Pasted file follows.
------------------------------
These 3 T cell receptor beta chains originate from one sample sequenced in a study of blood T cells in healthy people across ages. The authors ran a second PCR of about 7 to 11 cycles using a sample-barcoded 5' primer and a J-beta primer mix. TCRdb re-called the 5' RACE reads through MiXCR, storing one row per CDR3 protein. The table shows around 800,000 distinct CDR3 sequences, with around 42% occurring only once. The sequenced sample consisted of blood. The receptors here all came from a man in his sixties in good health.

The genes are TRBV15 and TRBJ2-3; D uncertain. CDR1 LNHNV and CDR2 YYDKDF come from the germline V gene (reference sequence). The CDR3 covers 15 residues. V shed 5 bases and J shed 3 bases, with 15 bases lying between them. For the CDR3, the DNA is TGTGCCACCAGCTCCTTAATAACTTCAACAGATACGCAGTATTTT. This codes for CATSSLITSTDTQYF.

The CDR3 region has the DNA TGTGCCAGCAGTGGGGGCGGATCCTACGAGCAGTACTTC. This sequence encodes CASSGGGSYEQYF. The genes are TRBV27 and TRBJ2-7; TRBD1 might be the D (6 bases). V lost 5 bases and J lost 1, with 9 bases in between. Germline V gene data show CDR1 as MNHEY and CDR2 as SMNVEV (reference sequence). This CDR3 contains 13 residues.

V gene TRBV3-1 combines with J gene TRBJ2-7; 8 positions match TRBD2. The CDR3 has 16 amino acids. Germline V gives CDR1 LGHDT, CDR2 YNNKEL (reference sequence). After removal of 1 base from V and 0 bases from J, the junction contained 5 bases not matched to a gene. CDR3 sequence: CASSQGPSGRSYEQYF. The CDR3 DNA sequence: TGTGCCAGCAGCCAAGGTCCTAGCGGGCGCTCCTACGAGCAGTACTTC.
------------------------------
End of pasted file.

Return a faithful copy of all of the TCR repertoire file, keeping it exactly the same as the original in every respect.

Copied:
These 3 T cell receptor beta chains originate from one sample sequenced in a study of blood T cells in healthy people across ages. The authors ran a second PCR of about 7 to 11 cycles using a sample-barcoded 5' primer and a J-beta primer mix. TCRdb re-called the 5' RACE reads through MiXCR, storing one row per CDR3 protein. The table shows around 800,000 distinct CDR3 sequences, with around 42% occurring only once. The sequenced sample consisted of blood. The receptors here all came from a man in his sixties in good health.

The genes are TRBV15 and TRBJ2-3; D uncertain. CDR1 LNHNV and CDR2 YYDKDF come from the germline V gene (reference sequence). The CDR3 covers 15 residues. V shed 5 bases and J shed 3 bases, with 15 bases lying between them. For the CDR3, the DNA is TGTGCCACCAGCTCCTTAATAACTTCAACAGATACGCAGTATTTT. This codes for CATSSLITSTDTQYF.

The CDR3 region has the DNA TGTGCCAGCAGTGGGGGCGGATCCTACGAGCAGTACTTC. This sequence encodes CASSGGGSYEQYF. The genes are TRBV27 and TRBJ2-7; TRBD1 might be the D (6 bases). V lost 5 bases and J lost 1, with 9 bases in between. Germline V gene data show CDR1 as MNHEY and CDR2 as SMNVEV (reference sequence). This CDR3 contains 13 residues.

V gene TRBV3-1 combines with J gene TRBJ2-7; 8 positions match TRBD2. The CDR3 has 16 amino acids. Germline V gives CDR1 LGHDT, CDR2 YNNKEL (reference sequence). After removal of 1 base from V and 0 bases from J, the junction contained 5 bases not matched to a gene. CDR3 sequence: CASSQGPSGRSYEQYF. The CDR3 DNA sequence: TGTGCCAGCAGCCAAGGTCCTAGCGGGCGCTCCTACGAGCAGTACTTC.